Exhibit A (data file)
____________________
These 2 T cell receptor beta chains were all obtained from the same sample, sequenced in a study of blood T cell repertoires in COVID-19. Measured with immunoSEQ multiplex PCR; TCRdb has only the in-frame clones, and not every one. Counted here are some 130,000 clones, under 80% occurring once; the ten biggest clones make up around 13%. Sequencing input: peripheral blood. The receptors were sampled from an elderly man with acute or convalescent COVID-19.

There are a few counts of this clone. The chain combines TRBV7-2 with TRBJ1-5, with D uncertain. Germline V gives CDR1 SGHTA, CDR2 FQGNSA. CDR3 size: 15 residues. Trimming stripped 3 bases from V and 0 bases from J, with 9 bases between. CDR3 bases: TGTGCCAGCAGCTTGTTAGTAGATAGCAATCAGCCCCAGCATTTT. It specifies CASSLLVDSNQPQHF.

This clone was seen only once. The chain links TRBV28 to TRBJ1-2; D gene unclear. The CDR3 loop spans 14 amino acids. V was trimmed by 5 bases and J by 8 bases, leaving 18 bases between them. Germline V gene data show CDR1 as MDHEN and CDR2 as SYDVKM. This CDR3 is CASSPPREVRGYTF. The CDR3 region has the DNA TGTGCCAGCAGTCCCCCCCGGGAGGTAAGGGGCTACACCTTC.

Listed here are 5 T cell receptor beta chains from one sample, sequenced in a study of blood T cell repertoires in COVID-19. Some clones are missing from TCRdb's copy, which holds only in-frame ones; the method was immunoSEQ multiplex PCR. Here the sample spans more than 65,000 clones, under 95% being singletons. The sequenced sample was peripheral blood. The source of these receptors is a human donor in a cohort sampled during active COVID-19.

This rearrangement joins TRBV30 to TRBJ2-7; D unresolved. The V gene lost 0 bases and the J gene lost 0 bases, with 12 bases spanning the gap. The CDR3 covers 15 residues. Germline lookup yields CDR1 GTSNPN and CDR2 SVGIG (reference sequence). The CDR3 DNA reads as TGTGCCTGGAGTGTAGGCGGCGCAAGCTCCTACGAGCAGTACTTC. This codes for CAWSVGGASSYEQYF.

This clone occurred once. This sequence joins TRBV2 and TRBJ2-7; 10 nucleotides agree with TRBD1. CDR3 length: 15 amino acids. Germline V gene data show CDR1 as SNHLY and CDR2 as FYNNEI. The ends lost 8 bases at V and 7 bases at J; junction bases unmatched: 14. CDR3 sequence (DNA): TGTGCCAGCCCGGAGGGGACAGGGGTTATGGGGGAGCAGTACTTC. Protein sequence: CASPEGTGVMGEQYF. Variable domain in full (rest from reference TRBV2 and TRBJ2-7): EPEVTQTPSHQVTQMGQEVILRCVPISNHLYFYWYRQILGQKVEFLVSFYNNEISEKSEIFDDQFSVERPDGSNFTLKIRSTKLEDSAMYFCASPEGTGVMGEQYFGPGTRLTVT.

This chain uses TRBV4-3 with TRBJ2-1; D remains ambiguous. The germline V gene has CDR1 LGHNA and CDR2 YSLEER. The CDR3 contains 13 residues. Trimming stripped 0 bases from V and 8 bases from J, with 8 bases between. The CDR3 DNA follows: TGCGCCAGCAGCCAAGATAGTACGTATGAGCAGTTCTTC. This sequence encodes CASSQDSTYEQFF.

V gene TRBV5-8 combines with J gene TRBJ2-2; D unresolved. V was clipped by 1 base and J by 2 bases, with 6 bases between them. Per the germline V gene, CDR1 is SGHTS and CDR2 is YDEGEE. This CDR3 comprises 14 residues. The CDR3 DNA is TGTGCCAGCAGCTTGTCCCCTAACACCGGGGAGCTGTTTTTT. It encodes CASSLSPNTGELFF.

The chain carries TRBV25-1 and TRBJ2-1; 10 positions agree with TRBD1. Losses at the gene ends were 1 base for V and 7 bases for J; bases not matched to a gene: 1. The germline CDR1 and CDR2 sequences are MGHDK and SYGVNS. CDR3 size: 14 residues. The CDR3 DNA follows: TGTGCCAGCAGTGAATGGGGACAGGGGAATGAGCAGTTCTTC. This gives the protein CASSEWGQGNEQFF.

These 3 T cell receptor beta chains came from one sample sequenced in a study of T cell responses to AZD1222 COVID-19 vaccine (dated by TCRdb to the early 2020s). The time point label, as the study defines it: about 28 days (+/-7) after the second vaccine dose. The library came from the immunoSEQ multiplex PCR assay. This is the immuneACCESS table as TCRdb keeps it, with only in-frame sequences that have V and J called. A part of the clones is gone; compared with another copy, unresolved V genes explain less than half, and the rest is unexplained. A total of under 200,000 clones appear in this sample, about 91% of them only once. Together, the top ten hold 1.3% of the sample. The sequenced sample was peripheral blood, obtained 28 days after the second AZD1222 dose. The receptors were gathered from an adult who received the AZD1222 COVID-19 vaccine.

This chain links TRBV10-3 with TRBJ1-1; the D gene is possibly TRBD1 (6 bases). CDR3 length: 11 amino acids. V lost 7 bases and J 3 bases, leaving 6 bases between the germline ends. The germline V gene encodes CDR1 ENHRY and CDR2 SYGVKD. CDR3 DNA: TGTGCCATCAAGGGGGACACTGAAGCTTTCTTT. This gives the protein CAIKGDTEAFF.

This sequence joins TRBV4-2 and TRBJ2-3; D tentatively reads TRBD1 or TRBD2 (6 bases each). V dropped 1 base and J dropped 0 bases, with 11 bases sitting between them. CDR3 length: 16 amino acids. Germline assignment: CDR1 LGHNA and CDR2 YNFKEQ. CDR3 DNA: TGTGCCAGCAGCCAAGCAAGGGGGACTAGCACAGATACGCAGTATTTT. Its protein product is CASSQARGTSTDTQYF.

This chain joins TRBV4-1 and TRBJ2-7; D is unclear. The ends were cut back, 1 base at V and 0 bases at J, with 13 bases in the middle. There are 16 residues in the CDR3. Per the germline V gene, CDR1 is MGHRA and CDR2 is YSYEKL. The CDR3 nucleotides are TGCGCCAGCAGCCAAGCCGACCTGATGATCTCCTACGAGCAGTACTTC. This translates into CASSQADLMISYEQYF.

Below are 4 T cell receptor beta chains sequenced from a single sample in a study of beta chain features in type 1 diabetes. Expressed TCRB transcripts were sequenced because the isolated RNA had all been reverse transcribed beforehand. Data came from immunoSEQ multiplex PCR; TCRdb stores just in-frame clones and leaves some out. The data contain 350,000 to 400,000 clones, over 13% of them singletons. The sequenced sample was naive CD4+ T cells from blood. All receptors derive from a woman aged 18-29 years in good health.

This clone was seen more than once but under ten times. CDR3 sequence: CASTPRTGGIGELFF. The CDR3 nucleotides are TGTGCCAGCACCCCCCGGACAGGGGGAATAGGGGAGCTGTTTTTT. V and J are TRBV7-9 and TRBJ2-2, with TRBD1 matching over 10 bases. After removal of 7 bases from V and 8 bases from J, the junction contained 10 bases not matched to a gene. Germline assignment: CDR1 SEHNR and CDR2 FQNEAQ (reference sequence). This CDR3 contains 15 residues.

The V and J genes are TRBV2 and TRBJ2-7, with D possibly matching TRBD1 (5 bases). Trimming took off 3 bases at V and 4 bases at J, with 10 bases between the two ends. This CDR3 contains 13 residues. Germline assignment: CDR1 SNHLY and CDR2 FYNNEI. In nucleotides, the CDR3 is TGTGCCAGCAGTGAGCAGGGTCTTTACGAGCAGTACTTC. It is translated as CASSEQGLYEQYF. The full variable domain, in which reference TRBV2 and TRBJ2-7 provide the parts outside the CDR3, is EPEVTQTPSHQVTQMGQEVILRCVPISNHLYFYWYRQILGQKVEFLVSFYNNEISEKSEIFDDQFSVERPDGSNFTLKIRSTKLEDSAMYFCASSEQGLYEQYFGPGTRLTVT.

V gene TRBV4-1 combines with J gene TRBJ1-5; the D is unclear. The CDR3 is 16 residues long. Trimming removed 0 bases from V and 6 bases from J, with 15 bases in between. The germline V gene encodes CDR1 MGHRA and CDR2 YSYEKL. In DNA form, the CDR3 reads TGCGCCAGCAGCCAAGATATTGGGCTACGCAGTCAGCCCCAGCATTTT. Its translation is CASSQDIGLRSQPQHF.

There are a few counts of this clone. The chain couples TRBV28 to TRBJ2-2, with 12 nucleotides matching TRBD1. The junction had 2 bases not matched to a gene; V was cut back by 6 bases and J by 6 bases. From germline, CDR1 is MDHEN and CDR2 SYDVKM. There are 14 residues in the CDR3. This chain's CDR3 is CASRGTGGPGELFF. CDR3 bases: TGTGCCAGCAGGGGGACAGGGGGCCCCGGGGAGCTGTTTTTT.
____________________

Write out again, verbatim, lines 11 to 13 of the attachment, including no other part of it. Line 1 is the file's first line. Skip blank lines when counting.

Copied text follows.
This chain links TRBV10-3 with TRBJ1-1; the D gene is possibly TRBD1 (6 bases). CDR3 length: 11 amino acids. V lost 7 bases and J 3 bases, leaving 6 bases between the germline ends. The germline V gene encodes CDR1 ENHRY and CDR2 SYGVKD. CDR3 DNA: TGTGCCATCAAGGGGGACACTGAAGCTTTCTTT. This gives the protein CAIKGDTEAFF.

This sequence joins TRBV4-2 and TRBJ2-3; D tentatively reads TRBD1 or TRBD2 (6 bases each). V dropped 1 base and J dropped 0 bases, with 11 bases sitting between them. CDR3 length: 16 amino acids. Germline assignment: CDR1 LGHNA and CDR2 YNFKEQ. CDR3 DNA: TGTGCCAGCAGCCAAGCAAGGGGGACTAGCACAGATACGCAGTATTTT. Its protein product is CASSQARGTSTDTQYF.

This chain joins TRBV4-1 and TRBJ2-7; D is unclear. The ends were cut back, 1 base at V and 0 bases at J, with 13 bases in the middle. There are 16 residues in the CDR3. Per the germline V gene, CDR1 is MGHRA and CDR2 is YSYEKL. The CDR3 nucleotides are TGCGCCAGCAGCCAAGCCGACCTGATGATCTCCTACGAGCAGTACTTC. This translates into CASSQADLMISYEQYF.